Design Opinion: That’s a Lovely Lexus, er, Buick..or is it…Lincoln?

10 Jul 2010 | 5,319 views | No Comment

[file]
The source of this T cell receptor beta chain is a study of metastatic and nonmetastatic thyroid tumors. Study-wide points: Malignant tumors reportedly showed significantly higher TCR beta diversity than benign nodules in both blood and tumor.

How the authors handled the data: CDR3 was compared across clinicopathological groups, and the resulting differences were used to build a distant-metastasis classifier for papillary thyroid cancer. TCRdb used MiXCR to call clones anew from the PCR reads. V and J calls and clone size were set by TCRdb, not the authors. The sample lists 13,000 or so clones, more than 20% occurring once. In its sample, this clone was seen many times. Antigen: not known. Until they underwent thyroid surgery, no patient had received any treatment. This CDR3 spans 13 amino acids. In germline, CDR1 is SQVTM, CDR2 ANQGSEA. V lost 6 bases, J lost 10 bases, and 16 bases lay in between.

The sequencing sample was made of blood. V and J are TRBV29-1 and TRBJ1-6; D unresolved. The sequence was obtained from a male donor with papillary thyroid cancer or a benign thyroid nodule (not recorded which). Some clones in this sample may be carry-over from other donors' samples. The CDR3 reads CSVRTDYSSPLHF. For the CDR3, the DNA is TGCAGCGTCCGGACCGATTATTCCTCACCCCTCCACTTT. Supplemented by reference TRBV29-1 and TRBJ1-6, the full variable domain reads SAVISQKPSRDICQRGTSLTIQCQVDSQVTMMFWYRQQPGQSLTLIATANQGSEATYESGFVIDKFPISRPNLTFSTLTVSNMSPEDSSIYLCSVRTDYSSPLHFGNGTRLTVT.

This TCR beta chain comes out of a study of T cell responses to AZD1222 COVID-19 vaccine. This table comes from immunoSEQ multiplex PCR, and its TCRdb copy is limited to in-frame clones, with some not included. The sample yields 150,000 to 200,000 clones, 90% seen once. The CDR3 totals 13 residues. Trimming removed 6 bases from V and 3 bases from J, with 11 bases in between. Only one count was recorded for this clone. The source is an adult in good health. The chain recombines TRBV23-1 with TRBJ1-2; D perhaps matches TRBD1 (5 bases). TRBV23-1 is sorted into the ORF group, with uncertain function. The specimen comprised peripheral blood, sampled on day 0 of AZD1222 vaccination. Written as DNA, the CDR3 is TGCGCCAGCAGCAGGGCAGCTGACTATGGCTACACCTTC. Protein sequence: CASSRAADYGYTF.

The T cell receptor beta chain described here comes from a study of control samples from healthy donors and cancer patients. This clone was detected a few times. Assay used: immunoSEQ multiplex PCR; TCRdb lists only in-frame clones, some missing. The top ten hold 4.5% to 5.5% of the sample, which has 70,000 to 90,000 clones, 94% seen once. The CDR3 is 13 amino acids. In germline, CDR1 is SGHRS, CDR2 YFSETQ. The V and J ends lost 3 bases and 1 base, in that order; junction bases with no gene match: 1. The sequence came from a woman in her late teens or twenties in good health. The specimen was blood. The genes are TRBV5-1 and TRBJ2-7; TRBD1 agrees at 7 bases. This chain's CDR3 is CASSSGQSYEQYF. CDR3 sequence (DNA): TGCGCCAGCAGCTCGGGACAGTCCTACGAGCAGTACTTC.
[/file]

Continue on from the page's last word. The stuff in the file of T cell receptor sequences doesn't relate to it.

For ages, the auto industry has been afflicted with ‘me too syndrome” when it comes to styling and design. Just as soon as one car company launches a successful styling departure from the norm, eve4ryone rushes to copy it, and before long, we are awash in designs that look an awful lot like each other. During the 1960s,. everybody clamored for a two door coupe with a “Thunderbird” roofline. The 1970s heralded a race to opera window heaven. The 1980s brought us cookie cutter two box sedans, and the 2000s brought us full wheel cutouts and blistered fenders. Now, take the latest trends: the four door semi fastback sedan or as some may call it, the four door coupe. Others may argue the point, but we think the trend got started with Mercedes’ svelte CLS, which, years later is still the most successful example of the semi-fastback coupe/sedan genre in our view. By now, you see semi-fastback sedan/coupes everywhere: There’s the Buick LaCrosse. The Volkswagen CC. The Mazda6. The new Hyundai Sonata. To some degree, Subaru’s current Legacy. Lexus Es and GS. Ford’s Taurus and Lincoln’s MKS. There are plenty of others we’ve missed, we’re sure. Some of the designs are clearly more successful than others, mainly because the designers never forgot what make they were penning for. Others are successful because they manage to convey a predominant trait of some kind, like speed, luxury or motion. Buick’s LaCrosse is a big success because it still looks like what it is: A Buick. It’s got the familiar grille and the historic Buick sweep spear and lots of bling. Thus, four door sedan/coupe though it may be, it has an identity that is its own. You won’t mistake it. Hyundai’s new Sonata, clearly a four door coupe/sedan, is a work in motion, even when standing still. The headlights look like teardrops shaped by the wind as the car moves along, and every character line on the flanks of the car work together to convey motion and excitement. Altogether, it is a four door coupe/sedan that comes off as a wind-shaped car of tomorrow. VW’s CC also is quite successful as a design. The roofline isn’t quite as dramatic as the others, but it has just enough to make it look sophisticated and elegant, and there are enough styling cues in the grille, the tail lights and the placement of the side trim that you know it’s a VW. Again, no loss of identity or problem of blending in with the landscape. 2010 mazda 6 We like the Mazda6 because it retains a sense of Asian flavor and “Mazda-ness” as it moves down the road. It looks like it could suck the life out of any car that comes near it, and every line of it suggests speed and sporty driving--as it should, being a Mazda. Then there’s the not so successful ones. Ford’s Taurus and Lincoln MKS look too heavy and bloated, though they are both much better looking than their predecessors. The Lincoln, in particular, looks too much like a Lexus to our mind. 2010 lincoln mks Speaking of Lexus, we think there’s way too much similarity between the ES and the GS--would you ever think that the GS for instance, is much more expensive or sporty than the ES?  Lexus needs to work diligently on differentiating these two. Overall, the four door sedan/coupe is a lovely idea, but when you see it everywhere, it loses its impact. It’s in imminent danger of becoming just another styling cliché’ that loses meaning and “pop” simply because there’s too much of it around. When there’s too much of a good thing on the road, consumers and enthusiasts begin to look for something fresh and different. We’ve reached that critical point now with four door coupe/sedans, and that’s why we think we are about due for another change of direction away from what’s now the “same old, same old.“ So what’s next? Every point has a counterpoint, and we think the rush by everyone to do sporty and informal will now herald the return of a more formal, elegant roofline. Jaguar’s stunning XJ sedan is a prime example of a transition beginning to move from a pure sedan/coupe design to a more formal, elegant statement. 2011 jaguar xj We also think that inspiration will soon come from what some may think is an unlikely source: Chrysler. Chrysler’s about to introduce its next generation 300, and like the current generation model, we expect it to be the catalyst for a change in styling direction for car makers. Remember, right after the current,  squared off, high-hipped 300 made its debut several years ago, we began to see many other high-hipped, blunt, squared off examples hit the road too. Unless there’s been a dramatic change of direction since Fiat took over Chrysler, we base our thoughts on a picture that we saw a year or so ago of the next 300 when Chrysler unveiled its five year plan, the next 300 will be a spare, sophisticated, striking design that features that formal, upright look, or at least a version thereof --a sort of an ultramodern take on the luxury sedans of the 1930s and 1940s, in our view. Another example is the upcoming XTS, the replacement for Cadillac’s Seville and DTS. A thinly disguised show car version of the new car was unveiled at the last North American International Auto Show. And its more formal roofline, majestic profile and good old fashion American opulence were big hits at the show. In any case, let’s hope a fresh wind of inspiration blows through the design studios of the world and bring us a much needed change of direction --and soon.

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